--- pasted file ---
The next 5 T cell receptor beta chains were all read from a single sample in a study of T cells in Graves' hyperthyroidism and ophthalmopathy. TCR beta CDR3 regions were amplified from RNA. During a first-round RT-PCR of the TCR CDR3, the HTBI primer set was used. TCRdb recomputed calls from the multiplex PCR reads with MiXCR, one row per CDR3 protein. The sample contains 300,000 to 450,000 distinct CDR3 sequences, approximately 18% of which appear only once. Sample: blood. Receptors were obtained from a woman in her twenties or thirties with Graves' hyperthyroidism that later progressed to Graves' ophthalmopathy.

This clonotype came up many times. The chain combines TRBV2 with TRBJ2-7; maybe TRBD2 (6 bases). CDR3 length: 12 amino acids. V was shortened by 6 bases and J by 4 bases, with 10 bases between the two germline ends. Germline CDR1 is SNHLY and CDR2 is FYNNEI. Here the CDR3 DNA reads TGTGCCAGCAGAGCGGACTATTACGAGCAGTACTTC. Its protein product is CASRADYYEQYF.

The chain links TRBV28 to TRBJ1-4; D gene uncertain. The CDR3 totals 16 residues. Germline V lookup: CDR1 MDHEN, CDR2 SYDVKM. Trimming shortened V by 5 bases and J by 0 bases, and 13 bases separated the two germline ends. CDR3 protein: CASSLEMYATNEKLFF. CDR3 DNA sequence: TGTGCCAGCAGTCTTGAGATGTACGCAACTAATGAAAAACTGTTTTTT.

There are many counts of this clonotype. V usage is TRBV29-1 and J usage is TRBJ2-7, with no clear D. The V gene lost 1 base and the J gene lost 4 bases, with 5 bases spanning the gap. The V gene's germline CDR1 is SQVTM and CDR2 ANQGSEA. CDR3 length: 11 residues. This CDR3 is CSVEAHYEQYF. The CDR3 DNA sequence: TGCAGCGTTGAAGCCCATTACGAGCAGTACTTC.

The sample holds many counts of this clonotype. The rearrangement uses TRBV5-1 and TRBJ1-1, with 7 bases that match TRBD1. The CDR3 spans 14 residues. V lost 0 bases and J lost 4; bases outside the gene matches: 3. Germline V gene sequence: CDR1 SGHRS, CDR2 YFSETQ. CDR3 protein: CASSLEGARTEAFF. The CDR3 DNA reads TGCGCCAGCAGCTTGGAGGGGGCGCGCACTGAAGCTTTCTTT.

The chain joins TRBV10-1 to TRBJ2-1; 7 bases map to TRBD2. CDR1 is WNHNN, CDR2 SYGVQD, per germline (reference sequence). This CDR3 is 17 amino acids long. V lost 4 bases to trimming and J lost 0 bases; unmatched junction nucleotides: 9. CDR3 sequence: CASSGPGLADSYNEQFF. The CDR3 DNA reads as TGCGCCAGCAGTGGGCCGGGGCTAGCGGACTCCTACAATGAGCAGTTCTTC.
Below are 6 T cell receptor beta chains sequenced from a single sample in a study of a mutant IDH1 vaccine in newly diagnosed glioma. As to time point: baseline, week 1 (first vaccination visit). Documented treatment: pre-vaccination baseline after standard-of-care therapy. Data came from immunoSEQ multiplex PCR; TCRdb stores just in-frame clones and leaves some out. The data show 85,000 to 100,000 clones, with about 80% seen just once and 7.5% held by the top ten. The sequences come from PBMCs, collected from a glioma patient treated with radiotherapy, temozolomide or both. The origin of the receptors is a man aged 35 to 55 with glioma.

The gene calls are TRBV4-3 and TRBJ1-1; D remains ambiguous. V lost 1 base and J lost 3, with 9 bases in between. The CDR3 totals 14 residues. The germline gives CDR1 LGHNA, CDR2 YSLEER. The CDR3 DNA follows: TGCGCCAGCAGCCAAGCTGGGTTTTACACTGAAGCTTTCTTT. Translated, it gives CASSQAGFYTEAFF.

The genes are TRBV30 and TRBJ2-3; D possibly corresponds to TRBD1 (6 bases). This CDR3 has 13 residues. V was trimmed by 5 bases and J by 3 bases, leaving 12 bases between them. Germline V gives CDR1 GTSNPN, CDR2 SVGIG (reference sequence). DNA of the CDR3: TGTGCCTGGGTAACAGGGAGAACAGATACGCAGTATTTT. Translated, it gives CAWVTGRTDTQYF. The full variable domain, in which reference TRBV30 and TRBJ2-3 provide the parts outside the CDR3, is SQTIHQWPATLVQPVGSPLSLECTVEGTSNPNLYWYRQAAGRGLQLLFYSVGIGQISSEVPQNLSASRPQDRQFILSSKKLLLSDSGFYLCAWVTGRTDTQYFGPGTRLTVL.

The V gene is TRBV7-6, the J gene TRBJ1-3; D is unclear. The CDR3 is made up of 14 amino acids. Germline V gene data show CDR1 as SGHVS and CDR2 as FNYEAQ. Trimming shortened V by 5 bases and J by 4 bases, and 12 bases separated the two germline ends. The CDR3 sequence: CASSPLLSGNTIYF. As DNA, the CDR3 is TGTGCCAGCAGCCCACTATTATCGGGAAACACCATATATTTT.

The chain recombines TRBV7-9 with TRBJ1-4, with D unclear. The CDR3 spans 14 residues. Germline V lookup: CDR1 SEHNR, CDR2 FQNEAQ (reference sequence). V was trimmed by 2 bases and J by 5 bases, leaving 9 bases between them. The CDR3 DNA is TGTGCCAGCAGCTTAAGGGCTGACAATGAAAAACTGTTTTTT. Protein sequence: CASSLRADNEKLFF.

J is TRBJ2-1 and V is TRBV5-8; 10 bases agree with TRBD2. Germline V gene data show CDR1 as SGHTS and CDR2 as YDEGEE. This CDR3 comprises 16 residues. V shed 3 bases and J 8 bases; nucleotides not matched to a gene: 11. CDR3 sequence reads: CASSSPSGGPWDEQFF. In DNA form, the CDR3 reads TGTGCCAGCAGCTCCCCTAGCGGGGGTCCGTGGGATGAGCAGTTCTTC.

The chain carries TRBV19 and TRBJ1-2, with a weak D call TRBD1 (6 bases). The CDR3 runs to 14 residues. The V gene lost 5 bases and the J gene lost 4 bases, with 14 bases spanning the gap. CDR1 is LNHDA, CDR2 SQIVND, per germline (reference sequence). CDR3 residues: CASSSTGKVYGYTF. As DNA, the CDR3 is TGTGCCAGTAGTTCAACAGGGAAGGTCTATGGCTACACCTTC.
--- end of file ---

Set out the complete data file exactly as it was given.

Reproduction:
The next 5 T cell receptor beta chains were all read from a single sample in a study of T cells in Graves' hyperthyroidism and ophthalmopathy. TCR beta CDR3 regions were amplified from RNA. During a first-round RT-PCR of the TCR CDR3, the HTBI primer set was used. TCRdb recomputed calls from the multiplex PCR reads with MiXCR, one row per CDR3 protein. The sample contains 300,000 to 450,000 distinct CDR3 sequences, approximately 18% of which appear only once. Sample: blood. Receptors were obtained from a woman in her twenties or thirties with Graves' hyperthyroidism that later progressed to Graves' ophthalmopathy.

This clonotype came up many times. The chain combines TRBV2 with TRBJ2-7; maybe TRBD2 (6 bases). CDR3 length: 12 amino acids. V was shortened by 6 bases and J by 4 bases, with 10 bases between the two germline ends. Germline CDR1 is SNHLY and CDR2 is FYNNEI. Here the CDR3 DNA reads TGTGCCAGCAGAGCGGACTATTACGAGCAGTACTTC. Its protein product is CASRADYYEQYF.

The chain links TRBV28 to TRBJ1-4; D gene uncertain. The CDR3 totals 16 residues. Germline V lookup: CDR1 MDHEN, CDR2 SYDVKM. Trimming shortened V by 5 bases and J by 0 bases, and 13 bases separated the two germline ends. CDR3 protein: CASSLEMYATNEKLFF. CDR3 DNA sequence: TGTGCCAGCAGTCTTGAGATGTACGCAACTAATGAAAAACTGTTTTTT.

There are many counts of this clonotype. V usage is TRBV29-1 and J usage is TRBJ2-7, with no clear D. The V gene lost 1 base and the J gene lost 4 bases, with 5 bases spanning the gap. The V gene's germline CDR1 is SQVTM and CDR2 ANQGSEA. CDR3 length: 11 residues. This CDR3 is CSVEAHYEQYF. The CDR3 DNA sequence: TGCAGCGTTGAAGCCCATTACGAGCAGTACTTC.

The sample holds many counts of this clonotype. The rearrangement uses TRBV5-1 and TRBJ1-1, with 7 bases that match TRBD1. The CDR3 spans 14 residues. V lost 0 bases and J lost 4; bases outside the gene matches: 3. Germline V gene sequence: CDR1 SGHRS, CDR2 YFSETQ. CDR3 protein: CASSLEGARTEAFF. The CDR3 DNA reads TGCGCCAGCAGCTTGGAGGGGGCGCGCACTGAAGCTTTCTTT.

The chain joins TRBV10-1 to TRBJ2-1; 7 bases map to TRBD2. CDR1 is WNHNN, CDR2 SYGVQD, per germline (reference sequence). This CDR3 is 17 amino acids long. V lost 4 bases to trimming and J lost 0 bases; unmatched junction nucleotides: 9. CDR3 sequence: CASSGPGLADSYNEQFF. The CDR3 DNA reads as TGCGCCAGCAGTGGGCCGGGGCTAGCGGACTCCTACAATGAGCAGTTCTTC.
Below are 6 T cell receptor beta chains sequenced from a single sample in a study of a mutant IDH1 vaccine in newly diagnosed glioma. As to time point: baseline, week 1 (first vaccination visit). Documented treatment: pre-vaccination baseline after standard-of-care therapy. Data came from immunoSEQ multiplex PCR; TCRdb stores just in-frame clones and leaves some out. The data show 85,000 to 100,000 clones, with about 80% seen just once and 7.5% held by the top ten. The sequences come from PBMCs, collected from a glioma patient treated with radiotherapy, temozolomide or both. The origin of the receptors is a man aged 35 to 55 with glioma.

The gene calls are TRBV4-3 and TRBJ1-1; D remains ambiguous. V lost 1 base and J lost 3, with 9 bases in between. The CDR3 totals 14 residues. The germline gives CDR1 LGHNA, CDR2 YSLEER. The CDR3 DNA follows: TGCGCCAGCAGCCAAGCTGGGTTTTACACTGAAGCTTTCTTT. Translated, it gives CASSQAGFYTEAFF.

The genes are TRBV30 and TRBJ2-3; D possibly corresponds to TRBD1 (6 bases). This CDR3 has 13 residues. V was trimmed by 5 bases and J by 3 bases, leaving 12 bases between them. Germline V gives CDR1 GTSNPN, CDR2 SVGIG (reference sequence). DNA of the CDR3: TGTGCCTGGGTAACAGGGAGAACAGATACGCAGTATTTT. Translated, it gives CAWVTGRTDTQYF. The full variable domain, in which reference TRBV30 and TRBJ2-3 provide the parts outside the CDR3, is SQTIHQWPATLVQPVGSPLSLECTVEGTSNPNLYWYRQAAGRGLQLLFYSVGIGQISSEVPQNLSASRPQDRQFILSSKKLLLSDSGFYLCAWVTGRTDTQYFGPGTRLTVL.

The V gene is TRBV7-6, the J gene TRBJ1-3; D is unclear. The CDR3 is made up of 14 amino acids. Germline V gene data show CDR1 as SGHVS and CDR2 as FNYEAQ. Trimming shortened V by 5 bases and J by 4 bases, and 12 bases separated the two germline ends. The CDR3 sequence: CASSPLLSGNTIYF. As DNA, the CDR3 is TGTGCCAGCAGCCCACTATTATCGGGAAACACCATATATTTT.

The chain recombines TRBV7-9 with TRBJ1-4, with D unclear. The CDR3 spans 14 residues. Germline V lookup: CDR1 SEHNR, CDR2 FQNEAQ (reference sequence). V was trimmed by 2 bases and J by 5 bases, leaving 9 bases between them. The CDR3 DNA is TGTGCCAGCAGCTTAAGGGCTGACAATGAAAAACTGTTTTTT. Protein sequence: CASSLRADNEKLFF.

J is TRBJ2-1 and V is TRBV5-8; 10 bases agree with TRBD2. Germline V gene data show CDR1 as SGHTS and CDR2 as YDEGEE. This CDR3 comprises 16 residues. V shed 3 bases and J 8 bases; nucleotides not matched to a gene: 11. CDR3 sequence reads: CASSSPSGGPWDEQFF. In DNA form, the CDR3 reads TGTGCCAGCAGCTCCCCTAGCGGGGGTCCGTGGGATGAGCAGTTCTTC.

The chain carries TRBV19 and TRBJ1-2, with a weak D call TRBD1 (6 bases). The CDR3 runs to 14 residues. The V gene lost 5 bases and the J gene lost 4 bases, with 14 bases spanning the gap. CDR1 is LNHDA, CDR2 SQIVND, per germline (reference sequence). CDR3 residues: CASSSTGKVYGYTF. As DNA, the CDR3 is TGTGCCAGTAGTTCAACAGGGAAGGTCTATGGCTACACCTTC.